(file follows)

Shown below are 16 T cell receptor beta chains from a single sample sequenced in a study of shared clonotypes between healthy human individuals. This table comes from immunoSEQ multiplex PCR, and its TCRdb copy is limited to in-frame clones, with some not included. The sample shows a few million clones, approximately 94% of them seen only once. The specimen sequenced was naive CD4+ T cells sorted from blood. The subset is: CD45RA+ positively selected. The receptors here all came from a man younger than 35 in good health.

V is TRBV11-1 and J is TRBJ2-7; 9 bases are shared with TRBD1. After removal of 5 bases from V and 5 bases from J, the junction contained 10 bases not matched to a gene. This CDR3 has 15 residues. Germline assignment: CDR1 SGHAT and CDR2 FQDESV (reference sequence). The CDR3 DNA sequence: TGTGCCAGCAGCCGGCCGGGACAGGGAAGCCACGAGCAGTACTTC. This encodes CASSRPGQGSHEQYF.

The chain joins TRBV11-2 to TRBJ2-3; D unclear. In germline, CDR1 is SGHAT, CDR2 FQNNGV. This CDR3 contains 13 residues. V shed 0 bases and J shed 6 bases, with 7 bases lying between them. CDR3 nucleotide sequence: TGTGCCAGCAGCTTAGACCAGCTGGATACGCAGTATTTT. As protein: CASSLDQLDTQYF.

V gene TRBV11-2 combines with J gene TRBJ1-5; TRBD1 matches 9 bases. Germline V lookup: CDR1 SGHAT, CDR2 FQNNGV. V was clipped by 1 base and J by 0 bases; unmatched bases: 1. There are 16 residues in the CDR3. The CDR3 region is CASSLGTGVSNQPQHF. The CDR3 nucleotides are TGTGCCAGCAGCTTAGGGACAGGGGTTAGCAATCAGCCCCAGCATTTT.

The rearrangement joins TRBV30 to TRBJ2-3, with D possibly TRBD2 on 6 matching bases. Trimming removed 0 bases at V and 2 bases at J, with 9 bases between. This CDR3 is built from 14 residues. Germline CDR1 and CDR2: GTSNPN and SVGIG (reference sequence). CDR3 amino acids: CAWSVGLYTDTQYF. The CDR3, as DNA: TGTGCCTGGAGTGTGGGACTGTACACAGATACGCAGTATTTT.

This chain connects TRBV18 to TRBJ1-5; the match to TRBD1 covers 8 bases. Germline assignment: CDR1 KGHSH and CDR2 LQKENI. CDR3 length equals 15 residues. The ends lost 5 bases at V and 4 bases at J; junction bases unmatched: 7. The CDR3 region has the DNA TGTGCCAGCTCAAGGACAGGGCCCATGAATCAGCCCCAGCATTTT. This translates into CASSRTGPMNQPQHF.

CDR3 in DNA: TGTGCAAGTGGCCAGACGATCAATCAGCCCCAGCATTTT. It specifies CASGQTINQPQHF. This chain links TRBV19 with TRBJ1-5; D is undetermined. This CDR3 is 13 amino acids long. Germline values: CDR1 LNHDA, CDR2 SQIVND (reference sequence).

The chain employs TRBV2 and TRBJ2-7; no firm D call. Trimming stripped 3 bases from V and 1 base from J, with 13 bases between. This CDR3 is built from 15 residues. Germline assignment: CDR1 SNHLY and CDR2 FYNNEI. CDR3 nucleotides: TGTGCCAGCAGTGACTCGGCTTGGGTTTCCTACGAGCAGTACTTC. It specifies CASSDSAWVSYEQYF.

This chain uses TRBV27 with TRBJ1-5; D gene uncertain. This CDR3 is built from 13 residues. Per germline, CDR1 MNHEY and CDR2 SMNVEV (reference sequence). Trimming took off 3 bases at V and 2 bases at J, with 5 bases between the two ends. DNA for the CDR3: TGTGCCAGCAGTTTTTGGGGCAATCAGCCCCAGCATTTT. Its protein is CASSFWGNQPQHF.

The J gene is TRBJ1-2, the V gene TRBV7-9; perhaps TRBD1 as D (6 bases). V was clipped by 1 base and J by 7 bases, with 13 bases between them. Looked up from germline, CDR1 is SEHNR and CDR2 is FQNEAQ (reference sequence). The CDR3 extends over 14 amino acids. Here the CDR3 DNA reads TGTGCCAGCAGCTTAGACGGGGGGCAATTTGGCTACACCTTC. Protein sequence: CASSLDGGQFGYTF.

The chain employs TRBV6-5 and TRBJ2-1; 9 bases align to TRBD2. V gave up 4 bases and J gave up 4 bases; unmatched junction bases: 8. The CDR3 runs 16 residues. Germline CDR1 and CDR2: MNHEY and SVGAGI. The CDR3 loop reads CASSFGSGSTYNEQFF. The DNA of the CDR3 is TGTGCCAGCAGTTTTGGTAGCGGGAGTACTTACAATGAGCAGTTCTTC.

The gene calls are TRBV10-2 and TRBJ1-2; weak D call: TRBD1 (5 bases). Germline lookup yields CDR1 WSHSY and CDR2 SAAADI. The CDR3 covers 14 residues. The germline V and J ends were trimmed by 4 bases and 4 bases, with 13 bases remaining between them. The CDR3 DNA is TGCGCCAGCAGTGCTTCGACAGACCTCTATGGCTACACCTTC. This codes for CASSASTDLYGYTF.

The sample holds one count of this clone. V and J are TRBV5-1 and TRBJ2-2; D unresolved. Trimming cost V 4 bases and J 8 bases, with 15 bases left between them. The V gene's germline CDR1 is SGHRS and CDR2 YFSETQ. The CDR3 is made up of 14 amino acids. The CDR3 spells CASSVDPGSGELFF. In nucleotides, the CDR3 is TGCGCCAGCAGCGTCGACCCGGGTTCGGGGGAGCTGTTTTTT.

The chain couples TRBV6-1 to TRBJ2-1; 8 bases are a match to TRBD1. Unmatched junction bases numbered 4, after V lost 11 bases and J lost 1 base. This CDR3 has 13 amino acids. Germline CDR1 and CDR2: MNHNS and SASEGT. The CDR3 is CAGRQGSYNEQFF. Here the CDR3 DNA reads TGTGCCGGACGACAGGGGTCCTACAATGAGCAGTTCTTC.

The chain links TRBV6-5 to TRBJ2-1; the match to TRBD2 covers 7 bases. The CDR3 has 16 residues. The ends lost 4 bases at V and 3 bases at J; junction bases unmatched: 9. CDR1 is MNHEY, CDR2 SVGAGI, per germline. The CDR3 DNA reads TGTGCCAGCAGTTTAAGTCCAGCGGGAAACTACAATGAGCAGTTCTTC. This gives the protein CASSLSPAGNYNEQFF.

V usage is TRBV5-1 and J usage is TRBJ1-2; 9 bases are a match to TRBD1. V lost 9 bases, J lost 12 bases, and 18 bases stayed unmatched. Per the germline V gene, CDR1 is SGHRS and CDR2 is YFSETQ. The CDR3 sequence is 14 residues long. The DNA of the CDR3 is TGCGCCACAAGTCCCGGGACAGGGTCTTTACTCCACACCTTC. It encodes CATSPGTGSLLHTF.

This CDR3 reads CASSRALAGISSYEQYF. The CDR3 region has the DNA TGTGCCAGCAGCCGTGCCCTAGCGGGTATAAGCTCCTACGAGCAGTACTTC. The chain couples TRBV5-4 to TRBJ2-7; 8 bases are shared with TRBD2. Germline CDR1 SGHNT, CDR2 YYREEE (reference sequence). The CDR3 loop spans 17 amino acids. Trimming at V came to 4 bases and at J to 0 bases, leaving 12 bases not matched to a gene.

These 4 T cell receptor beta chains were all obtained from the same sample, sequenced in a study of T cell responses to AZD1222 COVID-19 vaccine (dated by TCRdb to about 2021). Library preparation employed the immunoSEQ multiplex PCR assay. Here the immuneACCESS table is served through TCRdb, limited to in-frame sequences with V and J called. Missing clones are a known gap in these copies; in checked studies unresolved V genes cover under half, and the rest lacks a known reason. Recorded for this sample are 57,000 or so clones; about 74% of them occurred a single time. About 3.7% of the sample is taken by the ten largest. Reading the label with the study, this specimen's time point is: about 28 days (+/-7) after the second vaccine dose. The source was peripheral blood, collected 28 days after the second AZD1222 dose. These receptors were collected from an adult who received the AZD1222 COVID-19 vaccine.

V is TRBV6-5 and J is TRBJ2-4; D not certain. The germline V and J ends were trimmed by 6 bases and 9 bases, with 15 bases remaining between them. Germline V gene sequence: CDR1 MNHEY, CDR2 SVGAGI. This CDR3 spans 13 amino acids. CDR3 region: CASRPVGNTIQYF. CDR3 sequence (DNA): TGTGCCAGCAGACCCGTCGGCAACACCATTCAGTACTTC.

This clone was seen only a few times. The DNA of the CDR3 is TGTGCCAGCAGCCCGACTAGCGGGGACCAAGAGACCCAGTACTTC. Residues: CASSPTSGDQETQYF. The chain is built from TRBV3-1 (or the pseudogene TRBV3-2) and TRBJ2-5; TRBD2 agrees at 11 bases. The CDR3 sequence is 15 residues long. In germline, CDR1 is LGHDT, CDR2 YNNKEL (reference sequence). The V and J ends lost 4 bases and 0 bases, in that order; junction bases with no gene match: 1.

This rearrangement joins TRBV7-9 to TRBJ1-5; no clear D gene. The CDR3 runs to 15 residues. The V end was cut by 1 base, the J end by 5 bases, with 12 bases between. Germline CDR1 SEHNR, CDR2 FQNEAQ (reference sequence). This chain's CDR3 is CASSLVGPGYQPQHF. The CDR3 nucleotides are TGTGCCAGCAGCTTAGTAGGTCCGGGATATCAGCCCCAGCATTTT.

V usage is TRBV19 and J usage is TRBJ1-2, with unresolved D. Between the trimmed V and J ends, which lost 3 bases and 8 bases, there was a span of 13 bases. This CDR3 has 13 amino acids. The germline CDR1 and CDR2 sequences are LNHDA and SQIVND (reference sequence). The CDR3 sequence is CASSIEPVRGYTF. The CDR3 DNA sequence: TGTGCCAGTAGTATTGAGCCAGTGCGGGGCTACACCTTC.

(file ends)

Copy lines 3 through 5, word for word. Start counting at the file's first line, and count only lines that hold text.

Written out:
The chain joins TRBV11-2 to TRBJ2-3; D unclear. In germline, CDR1 is SGHAT, CDR2 FQNNGV. This CDR3 contains 13 residues. V shed 0 bases and J shed 6 bases, with 7 bases lying between them. CDR3 nucleotide sequence: TGTGCCAGCAGCTTAGACCAGCTGGATACGCAGTATTTT. As protein: CASSLDQLDTQYF.

V gene TRBV11-2 combines with J gene TRBJ1-5; TRBD1 matches 9 bases. Germline V lookup: CDR1 SGHAT, CDR2 FQNNGV. V was clipped by 1 base and J by 0 bases; unmatched bases: 1. There are 16 residues in the CDR3. The CDR3 region is CASSLGTGVSNQPQHF. The CDR3 nucleotides are TGTGCCAGCAGCTTAGGGACAGGGGTTAGCAATCAGCCCCAGCATTTT.

The rearrangement joins TRBV30 to TRBJ2-3, with D possibly TRBD2 on 6 matching bases. Trimming removed 0 bases at V and 2 bases at J, with 9 bases between. This CDR3 is built from 14 residues. Germline CDR1 and CDR2: GTSNPN and SVGIG (reference sequence). CDR3 amino acids: CAWSVGLYTDTQYF. The CDR3, as DNA: TGTGCCTGGAGTGTGGGACTGTACACAGATACGCAGTATTTT.